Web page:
On Being Violent

And from the days of John the Baptist until now, the Kingdom of Heaven suffereth violence, and the violent bear it away. (St. Matthew 11:12)

I love it that nothing of the words of our Blessed Lord has the mark of mediocrity. It’s never just a truism – something that Confucius could have said. It is better to light a candle than to curse the darkness. [Somebody once said, If all we had against the darkness of the world was one candle, I would rather curse the darkness.]

Violence – was Our Lord for violence?  Well, He wasn’t for the violence of Cain.

Who introduced violence into the human story? Cain! That violence has stayed with us right to our own time…right tonight as I am talking, there are Cains, murdering unjustly, hatefully, enviously, in hatred of holiness.

That’s the quintessence of the crime of Cain. What he hated in Abel was that his sacrifice was acceptable to God. He didn’t say how can I make my sacrifice acceptable to God, but how can I get rid of my brother who seems to be more favorable in the eyes of God. Well, that’s not the violence that Our Lord was talking about obviously.

We think of another kind of violence, the violence of Elias the Prophet. That was a holy kind of violence, zeal for the glory of God. He was inspired by God to slaughter 400 of the prophets of Baal, false prophets of a fake non-entity, worshiped in  place of God. That was violence. But that’s not even the violence Our Lord is talking about here.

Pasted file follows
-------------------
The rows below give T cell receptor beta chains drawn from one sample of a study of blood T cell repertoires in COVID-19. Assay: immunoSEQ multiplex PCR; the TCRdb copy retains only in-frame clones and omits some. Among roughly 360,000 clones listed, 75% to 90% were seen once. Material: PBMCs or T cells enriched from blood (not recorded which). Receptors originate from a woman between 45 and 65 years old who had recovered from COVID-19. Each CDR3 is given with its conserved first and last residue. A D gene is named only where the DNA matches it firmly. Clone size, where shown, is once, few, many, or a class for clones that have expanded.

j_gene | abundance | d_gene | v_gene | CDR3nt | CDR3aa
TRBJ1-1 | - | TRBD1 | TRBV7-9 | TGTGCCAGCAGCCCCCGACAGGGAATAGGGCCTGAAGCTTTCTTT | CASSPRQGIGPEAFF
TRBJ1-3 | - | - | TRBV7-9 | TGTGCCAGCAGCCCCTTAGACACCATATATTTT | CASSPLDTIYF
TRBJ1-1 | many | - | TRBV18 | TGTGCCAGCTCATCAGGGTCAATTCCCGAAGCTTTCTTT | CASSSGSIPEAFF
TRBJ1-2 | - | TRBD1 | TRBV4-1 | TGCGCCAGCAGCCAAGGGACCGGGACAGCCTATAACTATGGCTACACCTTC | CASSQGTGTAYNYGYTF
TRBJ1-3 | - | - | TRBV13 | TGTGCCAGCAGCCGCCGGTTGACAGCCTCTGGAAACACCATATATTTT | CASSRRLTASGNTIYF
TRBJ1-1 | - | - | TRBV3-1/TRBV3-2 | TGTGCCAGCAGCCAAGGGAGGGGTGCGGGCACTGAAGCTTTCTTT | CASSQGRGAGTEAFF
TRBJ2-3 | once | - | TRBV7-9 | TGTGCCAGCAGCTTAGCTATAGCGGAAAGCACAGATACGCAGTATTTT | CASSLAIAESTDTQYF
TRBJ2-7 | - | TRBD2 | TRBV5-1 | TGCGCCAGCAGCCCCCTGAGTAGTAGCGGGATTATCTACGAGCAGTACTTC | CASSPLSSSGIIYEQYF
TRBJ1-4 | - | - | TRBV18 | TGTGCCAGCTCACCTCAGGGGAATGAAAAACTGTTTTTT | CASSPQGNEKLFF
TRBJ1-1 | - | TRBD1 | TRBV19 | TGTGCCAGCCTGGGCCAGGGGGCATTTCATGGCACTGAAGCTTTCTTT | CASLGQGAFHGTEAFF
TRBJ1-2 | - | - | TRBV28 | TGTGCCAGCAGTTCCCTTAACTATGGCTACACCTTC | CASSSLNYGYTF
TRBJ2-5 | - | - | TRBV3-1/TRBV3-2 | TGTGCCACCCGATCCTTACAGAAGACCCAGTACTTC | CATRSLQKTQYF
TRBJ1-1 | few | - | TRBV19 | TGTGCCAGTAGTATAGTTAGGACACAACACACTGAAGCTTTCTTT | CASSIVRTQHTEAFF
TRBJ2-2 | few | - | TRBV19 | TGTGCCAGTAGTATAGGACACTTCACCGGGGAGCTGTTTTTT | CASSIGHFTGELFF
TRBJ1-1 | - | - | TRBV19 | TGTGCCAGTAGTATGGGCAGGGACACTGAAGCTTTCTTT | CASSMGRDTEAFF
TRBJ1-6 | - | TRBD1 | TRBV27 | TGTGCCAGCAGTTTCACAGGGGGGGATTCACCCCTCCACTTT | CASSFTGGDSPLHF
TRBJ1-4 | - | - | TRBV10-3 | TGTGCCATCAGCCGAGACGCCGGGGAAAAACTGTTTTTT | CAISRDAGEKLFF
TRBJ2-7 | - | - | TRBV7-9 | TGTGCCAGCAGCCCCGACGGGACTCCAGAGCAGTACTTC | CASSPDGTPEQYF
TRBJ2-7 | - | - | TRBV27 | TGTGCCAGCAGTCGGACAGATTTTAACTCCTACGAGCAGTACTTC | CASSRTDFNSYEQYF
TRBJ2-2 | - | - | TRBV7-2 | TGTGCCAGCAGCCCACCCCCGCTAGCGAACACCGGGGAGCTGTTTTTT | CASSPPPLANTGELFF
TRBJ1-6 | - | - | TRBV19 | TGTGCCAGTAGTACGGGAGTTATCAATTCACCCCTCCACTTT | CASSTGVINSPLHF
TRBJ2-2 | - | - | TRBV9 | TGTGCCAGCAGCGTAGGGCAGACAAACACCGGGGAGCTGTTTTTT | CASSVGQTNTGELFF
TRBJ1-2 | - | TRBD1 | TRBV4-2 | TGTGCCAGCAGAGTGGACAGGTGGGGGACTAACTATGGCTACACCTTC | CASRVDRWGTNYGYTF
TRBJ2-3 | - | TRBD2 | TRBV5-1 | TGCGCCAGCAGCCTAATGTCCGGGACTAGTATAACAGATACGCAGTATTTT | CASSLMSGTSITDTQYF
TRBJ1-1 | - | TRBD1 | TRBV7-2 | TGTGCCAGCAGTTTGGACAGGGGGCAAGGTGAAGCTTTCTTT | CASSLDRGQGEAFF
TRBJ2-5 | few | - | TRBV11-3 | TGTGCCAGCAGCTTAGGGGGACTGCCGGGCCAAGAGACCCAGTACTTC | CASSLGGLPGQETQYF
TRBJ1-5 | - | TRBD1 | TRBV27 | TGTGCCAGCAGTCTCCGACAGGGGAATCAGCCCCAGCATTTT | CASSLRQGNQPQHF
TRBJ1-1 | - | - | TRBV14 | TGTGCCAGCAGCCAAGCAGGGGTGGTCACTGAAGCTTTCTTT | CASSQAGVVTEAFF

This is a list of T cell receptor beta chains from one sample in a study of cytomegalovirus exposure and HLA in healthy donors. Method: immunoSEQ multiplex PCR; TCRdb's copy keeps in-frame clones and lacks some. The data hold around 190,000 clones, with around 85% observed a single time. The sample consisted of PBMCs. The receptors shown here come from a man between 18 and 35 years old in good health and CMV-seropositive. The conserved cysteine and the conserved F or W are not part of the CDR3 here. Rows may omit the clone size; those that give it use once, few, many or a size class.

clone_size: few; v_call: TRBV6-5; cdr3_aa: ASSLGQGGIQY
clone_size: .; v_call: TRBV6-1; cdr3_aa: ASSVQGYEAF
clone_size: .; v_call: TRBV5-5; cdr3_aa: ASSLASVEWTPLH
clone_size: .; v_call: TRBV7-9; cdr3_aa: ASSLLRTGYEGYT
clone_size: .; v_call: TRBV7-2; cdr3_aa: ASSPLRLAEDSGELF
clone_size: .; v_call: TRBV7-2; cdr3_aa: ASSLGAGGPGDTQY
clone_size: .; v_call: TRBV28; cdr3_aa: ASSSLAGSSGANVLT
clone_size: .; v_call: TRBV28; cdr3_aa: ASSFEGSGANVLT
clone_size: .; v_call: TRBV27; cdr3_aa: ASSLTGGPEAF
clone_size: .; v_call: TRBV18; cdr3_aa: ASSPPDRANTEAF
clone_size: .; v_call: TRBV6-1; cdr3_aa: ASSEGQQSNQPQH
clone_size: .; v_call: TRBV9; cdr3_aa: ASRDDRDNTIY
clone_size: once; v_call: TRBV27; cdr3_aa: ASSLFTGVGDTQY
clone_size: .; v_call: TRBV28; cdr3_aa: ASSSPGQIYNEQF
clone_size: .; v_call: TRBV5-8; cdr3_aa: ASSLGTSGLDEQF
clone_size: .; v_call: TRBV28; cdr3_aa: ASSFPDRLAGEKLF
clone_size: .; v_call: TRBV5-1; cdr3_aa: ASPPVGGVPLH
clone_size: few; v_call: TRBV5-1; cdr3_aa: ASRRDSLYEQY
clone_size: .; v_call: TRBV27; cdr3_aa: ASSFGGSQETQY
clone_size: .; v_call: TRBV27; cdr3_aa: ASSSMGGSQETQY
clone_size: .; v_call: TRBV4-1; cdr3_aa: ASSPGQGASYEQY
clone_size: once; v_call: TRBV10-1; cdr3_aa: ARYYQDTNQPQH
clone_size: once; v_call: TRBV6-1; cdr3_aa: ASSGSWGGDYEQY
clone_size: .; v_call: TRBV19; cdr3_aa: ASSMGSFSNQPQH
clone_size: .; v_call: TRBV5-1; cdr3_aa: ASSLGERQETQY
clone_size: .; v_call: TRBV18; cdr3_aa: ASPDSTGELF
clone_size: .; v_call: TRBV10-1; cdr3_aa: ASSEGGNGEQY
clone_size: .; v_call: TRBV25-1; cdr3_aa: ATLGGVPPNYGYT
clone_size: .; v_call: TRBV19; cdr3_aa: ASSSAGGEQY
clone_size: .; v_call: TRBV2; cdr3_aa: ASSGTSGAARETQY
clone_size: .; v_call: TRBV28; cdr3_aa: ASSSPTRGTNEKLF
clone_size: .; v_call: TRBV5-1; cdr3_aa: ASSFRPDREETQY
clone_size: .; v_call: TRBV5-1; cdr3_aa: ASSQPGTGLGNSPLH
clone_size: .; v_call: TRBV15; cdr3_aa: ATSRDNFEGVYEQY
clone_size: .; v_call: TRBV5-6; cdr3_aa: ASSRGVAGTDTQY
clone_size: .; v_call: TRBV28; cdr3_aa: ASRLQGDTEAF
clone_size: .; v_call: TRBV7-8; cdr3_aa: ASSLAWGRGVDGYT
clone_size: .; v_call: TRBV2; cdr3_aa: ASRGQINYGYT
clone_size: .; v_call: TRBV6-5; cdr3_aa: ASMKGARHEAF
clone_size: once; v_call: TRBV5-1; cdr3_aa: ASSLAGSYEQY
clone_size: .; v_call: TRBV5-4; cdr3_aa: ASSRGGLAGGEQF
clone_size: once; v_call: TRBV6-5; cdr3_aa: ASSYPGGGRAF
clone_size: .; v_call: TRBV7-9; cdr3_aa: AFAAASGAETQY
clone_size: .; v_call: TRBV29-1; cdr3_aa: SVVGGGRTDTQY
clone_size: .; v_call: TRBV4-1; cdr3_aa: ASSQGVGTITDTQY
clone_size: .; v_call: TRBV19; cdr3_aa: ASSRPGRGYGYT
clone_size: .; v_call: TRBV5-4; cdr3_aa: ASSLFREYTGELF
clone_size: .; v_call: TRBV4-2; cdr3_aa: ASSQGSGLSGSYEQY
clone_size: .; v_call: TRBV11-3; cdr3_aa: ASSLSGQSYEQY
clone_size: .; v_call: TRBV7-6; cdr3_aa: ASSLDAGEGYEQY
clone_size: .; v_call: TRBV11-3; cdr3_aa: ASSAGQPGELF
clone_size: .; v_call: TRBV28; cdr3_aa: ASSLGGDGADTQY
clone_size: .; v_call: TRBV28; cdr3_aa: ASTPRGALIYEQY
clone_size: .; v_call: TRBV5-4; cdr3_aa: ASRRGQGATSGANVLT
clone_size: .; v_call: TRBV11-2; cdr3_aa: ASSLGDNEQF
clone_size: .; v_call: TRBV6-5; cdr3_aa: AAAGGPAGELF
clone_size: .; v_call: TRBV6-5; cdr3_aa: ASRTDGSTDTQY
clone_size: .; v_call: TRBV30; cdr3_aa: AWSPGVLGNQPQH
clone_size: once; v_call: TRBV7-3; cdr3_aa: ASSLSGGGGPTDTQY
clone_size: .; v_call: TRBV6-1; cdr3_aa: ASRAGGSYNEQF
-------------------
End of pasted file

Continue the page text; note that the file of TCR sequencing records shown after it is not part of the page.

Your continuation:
Our Lord is talking about the violence that you can see by looking at John the Baptist. He never killed anybody. The one victim of his violence was himself. The violence of those who discipline themselves by penance and by sacrifice and who expose themselves to real danger. This is a topic that is very, very sensitive to my heart these days.

We hear people saying, Well, Fr. Feeney did some wrong things. Yes, he did some wrong things. He exposed himself to being hurt. If Fr. Feeney had not been willing to do and say the things that brought upon him the smears of the world — and the persecutions — he would never have made a dent on the age in which we live. And the heresy of liberalism would have triumphed gloriously!

I don’t see any other way it could have been challenged or stopped. Until a person is willing to say the truth in such a way as to be willing to take the punishment for saying it, he might as well save his breath and keep quiet. (Br. Francis: On St. Matthew’s Gospel — Ch. 11)